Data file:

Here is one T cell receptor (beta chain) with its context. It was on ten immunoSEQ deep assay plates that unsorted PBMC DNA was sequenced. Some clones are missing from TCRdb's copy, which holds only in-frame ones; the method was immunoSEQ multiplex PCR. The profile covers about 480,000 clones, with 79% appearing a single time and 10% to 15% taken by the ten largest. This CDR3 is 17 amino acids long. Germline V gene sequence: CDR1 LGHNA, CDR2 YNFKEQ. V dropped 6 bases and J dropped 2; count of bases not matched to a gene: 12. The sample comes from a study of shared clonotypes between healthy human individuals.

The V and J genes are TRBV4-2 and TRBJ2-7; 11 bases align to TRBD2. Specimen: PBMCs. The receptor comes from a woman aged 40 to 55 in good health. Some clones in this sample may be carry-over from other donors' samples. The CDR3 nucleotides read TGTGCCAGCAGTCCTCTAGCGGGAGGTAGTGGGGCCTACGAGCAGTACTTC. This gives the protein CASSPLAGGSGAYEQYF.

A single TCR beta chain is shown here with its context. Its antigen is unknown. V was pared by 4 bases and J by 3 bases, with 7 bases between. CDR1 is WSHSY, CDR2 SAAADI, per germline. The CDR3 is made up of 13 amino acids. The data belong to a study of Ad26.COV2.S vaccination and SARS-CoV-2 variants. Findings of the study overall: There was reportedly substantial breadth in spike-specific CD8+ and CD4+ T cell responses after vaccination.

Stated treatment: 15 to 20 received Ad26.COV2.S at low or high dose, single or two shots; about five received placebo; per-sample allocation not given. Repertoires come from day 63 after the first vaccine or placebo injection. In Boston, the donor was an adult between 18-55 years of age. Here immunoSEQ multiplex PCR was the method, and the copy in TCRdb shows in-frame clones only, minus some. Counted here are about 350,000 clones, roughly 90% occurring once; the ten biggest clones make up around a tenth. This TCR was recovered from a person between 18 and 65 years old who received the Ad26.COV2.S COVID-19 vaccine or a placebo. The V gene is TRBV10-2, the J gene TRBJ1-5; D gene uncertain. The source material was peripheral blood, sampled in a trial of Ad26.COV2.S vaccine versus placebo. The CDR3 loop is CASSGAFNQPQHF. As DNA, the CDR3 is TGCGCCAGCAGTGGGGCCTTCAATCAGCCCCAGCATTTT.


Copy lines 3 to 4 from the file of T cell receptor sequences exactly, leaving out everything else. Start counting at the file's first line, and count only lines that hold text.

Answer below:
A single TCR beta chain is shown here with its context. Its antigen is unknown. V was pared by 4 bases and J by 3 bases, with 7 bases between. CDR1 is WSHSY, CDR2 SAAADI, per germline. The CDR3 is made up of 13 amino acids. The data belong to a study of Ad26.COV2.S vaccination and SARS-CoV-2 variants. Findings of the study overall: There was reportedly substantial breadth in spike-specific CD8+ and CD4+ T cell responses after vaccination.

Stated treatment: 15 to 20 received Ad26.COV2.S at low or high dose, single or two shots; about five received placebo; per-sample allocation not given. Repertoires come from day 63 after the first vaccine or placebo injection. In Boston, the donor was an adult between 18-55 years of age. Here immunoSEQ multiplex PCR was the method, and the copy in TCRdb shows in-frame clones only, minus some. Counted here are about 350,000 clones, roughly 90% occurring once; the ten biggest clones make up around a tenth. This TCR was recovered from a person between 18 and 65 years old who received the Ad26.COV2.S COVID-19 vaccine or a placebo. The V gene is TRBV10-2, the J gene TRBJ1-5; D gene uncertain. The source material was peripheral blood, sampled in a trial of Ad26.COV2.S vaccine versus placebo. The CDR3 loop is CASSGAFNQPQHF. As DNA, the CDR3 is TGCGCCAGCAGTGGGGCCTTCAATCAGCCCCAGCATTTT.